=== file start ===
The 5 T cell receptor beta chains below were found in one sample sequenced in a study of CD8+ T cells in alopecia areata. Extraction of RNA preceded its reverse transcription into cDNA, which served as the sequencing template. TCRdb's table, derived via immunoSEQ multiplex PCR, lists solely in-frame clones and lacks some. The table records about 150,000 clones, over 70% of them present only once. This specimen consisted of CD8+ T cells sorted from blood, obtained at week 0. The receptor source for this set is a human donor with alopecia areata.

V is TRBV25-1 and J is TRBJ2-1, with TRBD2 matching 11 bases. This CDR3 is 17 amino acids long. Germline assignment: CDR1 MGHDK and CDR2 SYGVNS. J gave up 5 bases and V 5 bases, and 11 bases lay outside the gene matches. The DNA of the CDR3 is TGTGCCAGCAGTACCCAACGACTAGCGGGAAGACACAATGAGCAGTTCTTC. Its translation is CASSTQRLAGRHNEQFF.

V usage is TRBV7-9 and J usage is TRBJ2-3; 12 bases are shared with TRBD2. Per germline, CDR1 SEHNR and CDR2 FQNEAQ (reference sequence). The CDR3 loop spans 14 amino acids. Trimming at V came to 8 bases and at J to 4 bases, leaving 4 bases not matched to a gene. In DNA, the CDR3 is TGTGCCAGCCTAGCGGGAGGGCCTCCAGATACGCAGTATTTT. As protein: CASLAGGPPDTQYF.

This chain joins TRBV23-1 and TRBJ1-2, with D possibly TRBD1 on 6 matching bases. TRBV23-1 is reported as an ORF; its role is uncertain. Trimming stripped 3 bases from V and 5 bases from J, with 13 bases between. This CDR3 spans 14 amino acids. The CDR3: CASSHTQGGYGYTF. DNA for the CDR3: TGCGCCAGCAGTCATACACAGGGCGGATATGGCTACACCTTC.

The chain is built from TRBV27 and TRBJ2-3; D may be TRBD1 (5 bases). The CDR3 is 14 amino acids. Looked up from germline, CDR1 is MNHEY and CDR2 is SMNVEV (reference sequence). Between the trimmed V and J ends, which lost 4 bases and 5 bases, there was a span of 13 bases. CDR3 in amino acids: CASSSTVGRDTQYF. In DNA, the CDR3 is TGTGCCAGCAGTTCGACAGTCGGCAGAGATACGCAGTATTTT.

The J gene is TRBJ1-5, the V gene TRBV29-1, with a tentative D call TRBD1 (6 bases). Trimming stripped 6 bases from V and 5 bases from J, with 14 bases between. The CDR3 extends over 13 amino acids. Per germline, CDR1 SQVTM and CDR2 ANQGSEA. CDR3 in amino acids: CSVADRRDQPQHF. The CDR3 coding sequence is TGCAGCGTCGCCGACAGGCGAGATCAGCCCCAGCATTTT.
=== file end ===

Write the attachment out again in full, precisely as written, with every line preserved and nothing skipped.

The 5 T cell receptor beta chains below were found in one sample sequenced in a study of CD8+ T cells in alopecia areata. Extraction of RNA preceded its reverse transcription into cDNA, which served as the sequencing template. TCRdb's table, derived via immunoSEQ multiplex PCR, lists solely in-frame clones and lacks some. The table records about 150,000 clones, over 70% of them present only once. This specimen consisted of CD8+ T cells sorted from blood, obtained at week 0. The receptor source for this set is a human donor with alopecia areata.

V is TRBV25-1 and J is TRBJ2-1, with TRBD2 matching 11 bases. This CDR3 is 17 amino acids long. Germline assignment: CDR1 MGHDK and CDR2 SYGVNS. J gave up 5 bases and V 5 bases, and 11 bases lay outside the gene matches. The DNA of the CDR3 is TGTGCCAGCAGTACCCAACGACTAGCGGGAAGACACAATGAGCAGTTCTTC. Its translation is CASSTQRLAGRHNEQFF.

V usage is TRBV7-9 and J usage is TRBJ2-3; 12 bases are shared with TRBD2. Per germline, CDR1 SEHNR and CDR2 FQNEAQ (reference sequence). The CDR3 loop spans 14 amino acids. Trimming at V came to 8 bases and at J to 4 bases, leaving 4 bases not matched to a gene. In DNA, the CDR3 is TGTGCCAGCCTAGCGGGAGGGCCTCCAGATACGCAGTATTTT. As protein: CASLAGGPPDTQYF.

This chain joins TRBV23-1 and TRBJ1-2, with D possibly TRBD1 on 6 matching bases. TRBV23-1 is reported as an ORF; its role is uncertain. Trimming stripped 3 bases from V and 5 bases from J, with 13 bases between. This CDR3 spans 14 amino acids. The CDR3: CASSHTQGGYGYTF. DNA for the CDR3: TGCGCCAGCAGTCATACACAGGGCGGATATGGCTACACCTTC.

The chain is built from TRBV27 and TRBJ2-3; D may be TRBD1 (5 bases). The CDR3 is 14 amino acids. Looked up from germline, CDR1 is MNHEY and CDR2 is SMNVEV (reference sequence). Between the trimmed V and J ends, which lost 4 bases and 5 bases, there was a span of 13 bases. CDR3 in amino acids: CASSSTVGRDTQYF. In DNA, the CDR3 is TGTGCCAGCAGTTCGACAGTCGGCAGAGATACGCAGTATTTT.

The J gene is TRBJ1-5, the V gene TRBV29-1, with a tentative D call TRBD1 (6 bases). Trimming stripped 6 bases from V and 5 bases from J, with 14 bases between. The CDR3 extends over 13 amino acids. Per germline, CDR1 SQVTM and CDR2 ANQGSEA. CDR3 in amino acids: CSVADRRDQPQHF. The CDR3 coding sequence is TGCAGCGTCGCCGACAGGCGAGATCAGCCCCAGCATTTT.